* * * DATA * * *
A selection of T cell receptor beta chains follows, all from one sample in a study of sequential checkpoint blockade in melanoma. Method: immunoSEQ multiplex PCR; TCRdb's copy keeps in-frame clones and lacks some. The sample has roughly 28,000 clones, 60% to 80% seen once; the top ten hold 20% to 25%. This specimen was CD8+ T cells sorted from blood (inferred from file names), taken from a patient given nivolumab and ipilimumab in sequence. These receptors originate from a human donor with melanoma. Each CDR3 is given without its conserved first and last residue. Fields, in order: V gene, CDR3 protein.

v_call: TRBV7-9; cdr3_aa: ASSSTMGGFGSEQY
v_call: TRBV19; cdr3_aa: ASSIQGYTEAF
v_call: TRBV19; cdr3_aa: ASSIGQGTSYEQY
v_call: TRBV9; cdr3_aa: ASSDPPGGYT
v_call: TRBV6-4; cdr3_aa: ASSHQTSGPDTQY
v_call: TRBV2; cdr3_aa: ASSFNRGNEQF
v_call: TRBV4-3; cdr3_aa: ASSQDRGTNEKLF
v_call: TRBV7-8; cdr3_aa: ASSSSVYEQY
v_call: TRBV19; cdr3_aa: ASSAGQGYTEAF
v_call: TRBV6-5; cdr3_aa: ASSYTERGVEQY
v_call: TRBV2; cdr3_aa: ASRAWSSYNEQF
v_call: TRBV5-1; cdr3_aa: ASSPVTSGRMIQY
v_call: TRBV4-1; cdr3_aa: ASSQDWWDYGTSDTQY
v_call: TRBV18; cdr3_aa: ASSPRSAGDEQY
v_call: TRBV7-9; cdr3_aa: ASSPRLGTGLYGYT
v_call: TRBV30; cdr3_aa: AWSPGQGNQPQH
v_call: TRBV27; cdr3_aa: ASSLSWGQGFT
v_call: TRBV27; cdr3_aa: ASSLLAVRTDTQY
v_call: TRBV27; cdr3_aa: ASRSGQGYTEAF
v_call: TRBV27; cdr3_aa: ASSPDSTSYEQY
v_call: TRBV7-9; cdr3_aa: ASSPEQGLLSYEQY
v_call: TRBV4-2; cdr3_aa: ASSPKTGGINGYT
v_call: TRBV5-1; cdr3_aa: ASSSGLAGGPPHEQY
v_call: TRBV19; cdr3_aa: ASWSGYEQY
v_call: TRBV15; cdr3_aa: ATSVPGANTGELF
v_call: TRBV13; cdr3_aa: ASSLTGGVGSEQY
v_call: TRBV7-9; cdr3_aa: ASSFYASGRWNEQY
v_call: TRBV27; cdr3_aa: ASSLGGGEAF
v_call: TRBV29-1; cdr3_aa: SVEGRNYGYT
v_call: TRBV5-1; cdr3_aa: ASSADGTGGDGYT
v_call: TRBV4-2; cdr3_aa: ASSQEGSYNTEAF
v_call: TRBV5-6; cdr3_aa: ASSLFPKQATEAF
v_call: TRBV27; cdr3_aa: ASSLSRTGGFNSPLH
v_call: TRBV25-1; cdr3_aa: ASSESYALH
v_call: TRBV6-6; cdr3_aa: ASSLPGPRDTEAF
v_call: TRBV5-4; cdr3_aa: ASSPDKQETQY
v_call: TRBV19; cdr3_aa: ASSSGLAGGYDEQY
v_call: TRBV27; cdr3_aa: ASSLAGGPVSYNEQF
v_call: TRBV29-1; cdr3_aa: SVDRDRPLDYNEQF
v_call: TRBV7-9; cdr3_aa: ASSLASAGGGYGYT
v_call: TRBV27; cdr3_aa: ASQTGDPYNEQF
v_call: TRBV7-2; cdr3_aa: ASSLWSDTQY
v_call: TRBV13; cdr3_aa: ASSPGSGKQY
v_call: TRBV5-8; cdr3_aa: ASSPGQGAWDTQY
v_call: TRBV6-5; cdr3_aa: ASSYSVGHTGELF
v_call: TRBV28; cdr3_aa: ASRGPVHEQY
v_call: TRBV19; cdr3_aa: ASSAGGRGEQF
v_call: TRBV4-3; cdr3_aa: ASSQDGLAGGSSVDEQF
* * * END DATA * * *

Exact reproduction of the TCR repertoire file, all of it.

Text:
A selection of T cell receptor beta chains follows, all from one sample in a study of sequential checkpoint blockade in melanoma. Method: immunoSEQ multiplex PCR; TCRdb's copy keeps in-frame clones and lacks some. The sample has roughly 28,000 clones, 60% to 80% seen once; the top ten hold 20% to 25%. This specimen was CD8+ T cells sorted from blood (inferred from file names), taken from a patient given nivolumab and ipilimumab in sequence. These receptors originate from a human donor with melanoma. Each CDR3 is given without its conserved first and last residue. Fields, in order: V gene, CDR3 protein.

v_call: TRBV7-9; cdr3_aa: ASSSTMGGFGSEQY
v_call: TRBV19; cdr3_aa: ASSIQGYTEAF
v_call: TRBV19; cdr3_aa: ASSIGQGTSYEQY
v_call: TRBV9; cdr3_aa: ASSDPPGGYT
v_call: TRBV6-4; cdr3_aa: ASSHQTSGPDTQY
v_call: TRBV2; cdr3_aa: ASSFNRGNEQF
v_call: TRBV4-3; cdr3_aa: ASSQDRGTNEKLF
v_call: TRBV7-8; cdr3_aa: ASSSSVYEQY
v_call: TRBV19; cdr3_aa: ASSAGQGYTEAF
v_call: TRBV6-5; cdr3_aa: ASSYTERGVEQY
v_call: TRBV2; cdr3_aa: ASRAWSSYNEQF
v_call: TRBV5-1; cdr3_aa: ASSPVTSGRMIQY
v_call: TRBV4-1; cdr3_aa: ASSQDWWDYGTSDTQY
v_call: TRBV18; cdr3_aa: ASSPRSAGDEQY
v_call: TRBV7-9; cdr3_aa: ASSPRLGTGLYGYT
v_call: TRBV30; cdr3_aa: AWSPGQGNQPQH
v_call: TRBV27; cdr3_aa: ASSLSWGQGFT
v_call: TRBV27; cdr3_aa: ASSLLAVRTDTQY
v_call: TRBV27; cdr3_aa: ASRSGQGYTEAF
v_call: TRBV27; cdr3_aa: ASSPDSTSYEQY
v_call: TRBV7-9; cdr3_aa: ASSPEQGLLSYEQY
v_call: TRBV4-2; cdr3_aa: ASSPKTGGINGYT
v_call: TRBV5-1; cdr3_aa: ASSSGLAGGPPHEQY
v_call: TRBV19; cdr3_aa: ASWSGYEQY
v_call: TRBV15; cdr3_aa: ATSVPGANTGELF
v_call: TRBV13; cdr3_aa: ASSLTGGVGSEQY
v_call: TRBV7-9; cdr3_aa: ASSFYASGRWNEQY
v_call: TRBV27; cdr3_aa: ASSLGGGEAF
v_call: TRBV29-1; cdr3_aa: SVEGRNYGYT
v_call: TRBV5-1; cdr3_aa: ASSADGTGGDGYT
v_call: TRBV4-2; cdr3_aa: ASSQEGSYNTEAF
v_call: TRBV5-6; cdr3_aa: ASSLFPKQATEAF
v_call: TRBV27; cdr3_aa: ASSLSRTGGFNSPLH
v_call: TRBV25-1; cdr3_aa: ASSESYALH
v_call: TRBV6-6; cdr3_aa: ASSLPGPRDTEAF
v_call: TRBV5-4; cdr3_aa: ASSPDKQETQY
v_call: TRBV19; cdr3_aa: ASSSGLAGGYDEQY
v_call: TRBV27; cdr3_aa: ASSLAGGPVSYNEQF
v_call: TRBV29-1; cdr3_aa: SVDRDRPLDYNEQF
v_call: TRBV7-9; cdr3_aa: ASSLASAGGGYGYT
v_call: TRBV27; cdr3_aa: ASQTGDPYNEQF
v_call: TRBV7-2; cdr3_aa: ASSLWSDTQY
v_call: TRBV13; cdr3_aa: ASSPGSGKQY
v_call: TRBV5-8; cdr3_aa: ASSPGQGAWDTQY
v_call: TRBV6-5; cdr3_aa: ASSYSVGHTGELF
v_call: TRBV28; cdr3_aa: ASRGPVHEQY
v_call: TRBV19; cdr3_aa: ASSAGGRGEQF
v_call: TRBV4-3; cdr3_aa: ASSQDGLAGGSSVDEQF